where n is the selected total polynomial degree.
Similarly to Plane Level, polynomial background subtraction can include or exclude the data under mask. This choice is offered only if a mask is present.
When a number of large features are present on a flat base surface the combination of masking, plane, facet and/or polynomial levelling can be used to level the flat base. It can require, however, several steps and trial and error parameter adjustment. Flatten Base attempts to perform this levelling automatically using a combination of facet and polynomial levelling with automated masking. It attempts to maximise the sharpness of the height distribution peak corresponding to the flat base surface.
Data are levelled by revolving a virtual “arc” of given radius horizontally or vertically over (or under) the data. The envelope of this arc is treated as a background, resulting in removal of features larger than the arc radius (approximately). It is also possible to apply the levelling in both directions – in this case the arc is first revolved horizontally, then vertically.
Data are levelled by revolving a virtual “sphere” of given over (or under) the data. The envelope of this sphere is treated as a background, resulting in removal of features larger than the sphere radius (approximately).
The median levelling operation filters data with a median filter using a large kernel and treats the result as background. Only features smaller than approximately the kernel size will be kept.
A more general variant of Median Level is the trimmed mean filter. In trimmed mean given fractions of lowest and highest values are discarded and the remaining data are averaged. For no discarded values the filter is identical to the mean value filter, whereas for the maximum possible number of discarded values (symmetrically) it becomes the median filter. The amount of discarded values can be given as a fraction (percentile) or as a specific number.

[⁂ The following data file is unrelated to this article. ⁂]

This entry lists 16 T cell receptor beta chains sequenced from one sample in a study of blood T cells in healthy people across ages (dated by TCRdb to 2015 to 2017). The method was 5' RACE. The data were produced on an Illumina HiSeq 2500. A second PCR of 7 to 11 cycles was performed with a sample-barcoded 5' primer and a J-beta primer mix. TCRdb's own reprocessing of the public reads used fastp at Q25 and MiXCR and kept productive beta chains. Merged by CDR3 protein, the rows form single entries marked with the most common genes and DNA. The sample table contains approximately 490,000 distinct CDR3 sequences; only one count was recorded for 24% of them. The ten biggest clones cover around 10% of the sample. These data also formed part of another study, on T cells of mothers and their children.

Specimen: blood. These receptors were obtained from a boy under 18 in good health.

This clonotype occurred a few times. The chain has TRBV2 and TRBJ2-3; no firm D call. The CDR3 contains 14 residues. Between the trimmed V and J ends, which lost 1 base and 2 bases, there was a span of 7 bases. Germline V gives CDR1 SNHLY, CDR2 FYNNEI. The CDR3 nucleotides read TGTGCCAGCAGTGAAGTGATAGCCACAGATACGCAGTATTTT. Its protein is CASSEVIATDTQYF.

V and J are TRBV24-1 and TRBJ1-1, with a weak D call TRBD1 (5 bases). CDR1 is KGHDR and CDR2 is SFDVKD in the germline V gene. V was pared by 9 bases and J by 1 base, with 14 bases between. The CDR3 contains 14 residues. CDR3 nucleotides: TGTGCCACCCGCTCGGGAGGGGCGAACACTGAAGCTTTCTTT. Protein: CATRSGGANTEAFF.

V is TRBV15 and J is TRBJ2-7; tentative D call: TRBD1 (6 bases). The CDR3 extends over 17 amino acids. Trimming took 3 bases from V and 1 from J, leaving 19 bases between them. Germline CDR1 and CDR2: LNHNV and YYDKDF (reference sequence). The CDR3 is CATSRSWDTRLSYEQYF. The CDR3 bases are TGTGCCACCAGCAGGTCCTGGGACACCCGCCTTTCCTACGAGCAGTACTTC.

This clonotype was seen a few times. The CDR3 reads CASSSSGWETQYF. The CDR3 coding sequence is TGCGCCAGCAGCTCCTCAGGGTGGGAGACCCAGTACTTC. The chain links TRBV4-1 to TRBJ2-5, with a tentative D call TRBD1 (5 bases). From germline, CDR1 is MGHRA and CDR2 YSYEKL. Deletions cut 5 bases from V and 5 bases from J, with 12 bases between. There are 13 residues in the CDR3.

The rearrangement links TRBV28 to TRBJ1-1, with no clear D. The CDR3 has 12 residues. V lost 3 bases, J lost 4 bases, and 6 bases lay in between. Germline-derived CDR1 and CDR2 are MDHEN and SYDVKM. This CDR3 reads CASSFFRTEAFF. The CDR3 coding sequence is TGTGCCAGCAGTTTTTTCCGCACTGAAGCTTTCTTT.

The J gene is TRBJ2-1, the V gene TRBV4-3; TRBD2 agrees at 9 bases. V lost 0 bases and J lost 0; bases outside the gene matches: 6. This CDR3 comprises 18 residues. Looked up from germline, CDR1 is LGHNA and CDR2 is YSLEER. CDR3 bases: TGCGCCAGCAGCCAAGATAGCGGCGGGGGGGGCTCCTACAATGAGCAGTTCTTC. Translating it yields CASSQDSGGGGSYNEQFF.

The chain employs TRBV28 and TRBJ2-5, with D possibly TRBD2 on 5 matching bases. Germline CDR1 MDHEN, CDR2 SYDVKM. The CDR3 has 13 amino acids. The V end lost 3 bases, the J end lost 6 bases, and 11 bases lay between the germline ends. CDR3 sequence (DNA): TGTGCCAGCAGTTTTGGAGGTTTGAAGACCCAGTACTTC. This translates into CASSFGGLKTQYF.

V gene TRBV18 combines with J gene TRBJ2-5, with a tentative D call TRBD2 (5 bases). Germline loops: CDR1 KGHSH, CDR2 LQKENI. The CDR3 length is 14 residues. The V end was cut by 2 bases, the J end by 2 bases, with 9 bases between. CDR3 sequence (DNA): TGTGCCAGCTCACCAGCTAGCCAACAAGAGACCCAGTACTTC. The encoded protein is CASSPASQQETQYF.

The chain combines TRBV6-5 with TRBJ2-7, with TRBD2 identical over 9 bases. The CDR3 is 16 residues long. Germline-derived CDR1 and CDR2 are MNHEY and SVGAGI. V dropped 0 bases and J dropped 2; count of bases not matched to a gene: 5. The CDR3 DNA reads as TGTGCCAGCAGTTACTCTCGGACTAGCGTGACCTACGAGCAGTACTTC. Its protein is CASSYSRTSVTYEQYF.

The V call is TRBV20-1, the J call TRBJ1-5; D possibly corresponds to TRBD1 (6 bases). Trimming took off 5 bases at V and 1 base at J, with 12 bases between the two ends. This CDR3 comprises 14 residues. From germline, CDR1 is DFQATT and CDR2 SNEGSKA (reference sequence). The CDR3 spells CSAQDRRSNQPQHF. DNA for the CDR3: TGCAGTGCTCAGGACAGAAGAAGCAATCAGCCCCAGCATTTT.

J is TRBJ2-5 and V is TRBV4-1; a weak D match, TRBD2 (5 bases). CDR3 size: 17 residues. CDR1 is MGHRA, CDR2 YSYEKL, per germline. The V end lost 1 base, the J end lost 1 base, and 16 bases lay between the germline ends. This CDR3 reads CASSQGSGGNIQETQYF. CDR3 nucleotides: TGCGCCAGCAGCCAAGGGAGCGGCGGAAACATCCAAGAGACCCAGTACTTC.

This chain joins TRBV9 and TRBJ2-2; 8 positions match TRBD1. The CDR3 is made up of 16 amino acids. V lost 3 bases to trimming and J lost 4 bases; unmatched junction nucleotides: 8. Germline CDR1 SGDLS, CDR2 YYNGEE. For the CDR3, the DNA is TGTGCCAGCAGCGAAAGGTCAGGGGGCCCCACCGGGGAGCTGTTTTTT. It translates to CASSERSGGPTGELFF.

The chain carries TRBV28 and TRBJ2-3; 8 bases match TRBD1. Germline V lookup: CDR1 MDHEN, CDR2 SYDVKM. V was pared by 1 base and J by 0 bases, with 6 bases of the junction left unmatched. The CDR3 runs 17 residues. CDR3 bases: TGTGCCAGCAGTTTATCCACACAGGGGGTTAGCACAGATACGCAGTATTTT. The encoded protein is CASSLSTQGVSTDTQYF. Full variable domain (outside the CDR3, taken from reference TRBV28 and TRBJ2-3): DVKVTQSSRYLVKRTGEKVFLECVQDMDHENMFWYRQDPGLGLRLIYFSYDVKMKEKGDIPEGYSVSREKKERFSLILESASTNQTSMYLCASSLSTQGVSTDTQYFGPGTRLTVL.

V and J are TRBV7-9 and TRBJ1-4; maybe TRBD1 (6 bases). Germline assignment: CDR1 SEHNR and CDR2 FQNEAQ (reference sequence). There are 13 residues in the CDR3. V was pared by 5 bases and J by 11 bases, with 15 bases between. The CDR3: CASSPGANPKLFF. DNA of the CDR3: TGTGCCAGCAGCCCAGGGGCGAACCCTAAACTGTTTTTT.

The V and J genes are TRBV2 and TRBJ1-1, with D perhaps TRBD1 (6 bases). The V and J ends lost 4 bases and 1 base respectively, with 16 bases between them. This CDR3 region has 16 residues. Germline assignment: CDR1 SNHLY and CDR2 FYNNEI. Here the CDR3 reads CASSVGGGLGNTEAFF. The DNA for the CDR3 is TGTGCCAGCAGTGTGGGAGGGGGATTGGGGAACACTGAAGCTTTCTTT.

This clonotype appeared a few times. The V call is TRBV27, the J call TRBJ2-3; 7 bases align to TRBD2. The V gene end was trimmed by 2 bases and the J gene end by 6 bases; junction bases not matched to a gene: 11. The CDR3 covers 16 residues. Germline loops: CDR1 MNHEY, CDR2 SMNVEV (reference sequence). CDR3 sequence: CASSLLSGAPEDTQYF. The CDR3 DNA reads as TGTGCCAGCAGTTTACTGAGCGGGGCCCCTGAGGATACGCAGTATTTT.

Another operation which generalises Median Level is the k-th rank filter. Imaging all the values in the neighbourhood of a pixel sorted, the median filter selects the value exactly in the middle. The k-th rank filter allows specifying any other rank or percentile to select at the filter output.
This means the filter can reproduce minimum, maximum and median filters – and anything between. It can also directly perform two rank filters simulateously and calculating their difference. This is not useful for levelling, but allows for instance the calculation of local inter-quartile range for each pixel.
The global surface curvature parameters are calculated by fitting a quadratic polynomial and finding its main axes. Positive signs of the curvature radii correspond to a concave (cup-like) surface, whereas negative signs to convex (cap-like) surface, mixed signs mean a saddle-like surface.
Beside the parameter table, it is possible to set the line selection on the data to the fitted quadratic surface axes and/or directly read profiles along them. The zero of the abscissa is placed to the intersection of the axes.
Similarly to the background subtraction functions, if a mask is present on the data the module offers to include or exclude the data under mask.
Form removal as well as measurement of geometrical parameters can be performed by fitting geometrical shapes on the data using the least-squares method. The Fit Shape module is essentially the same for images and XYZ data and it is described in detail in the XYZ data processing part. Only the differences are mentioned here.
Standard masking is supported for images. That is if a mask is present the dialog offers to use the data under the mask, exclude the data under mask or ignore the mask and use the entire data. Since the excluded pixels can be outliers or image parts not conforming to the chosen shape it it possible to avoid them also in the difference image by disabling Calculate differences for excluded pixels.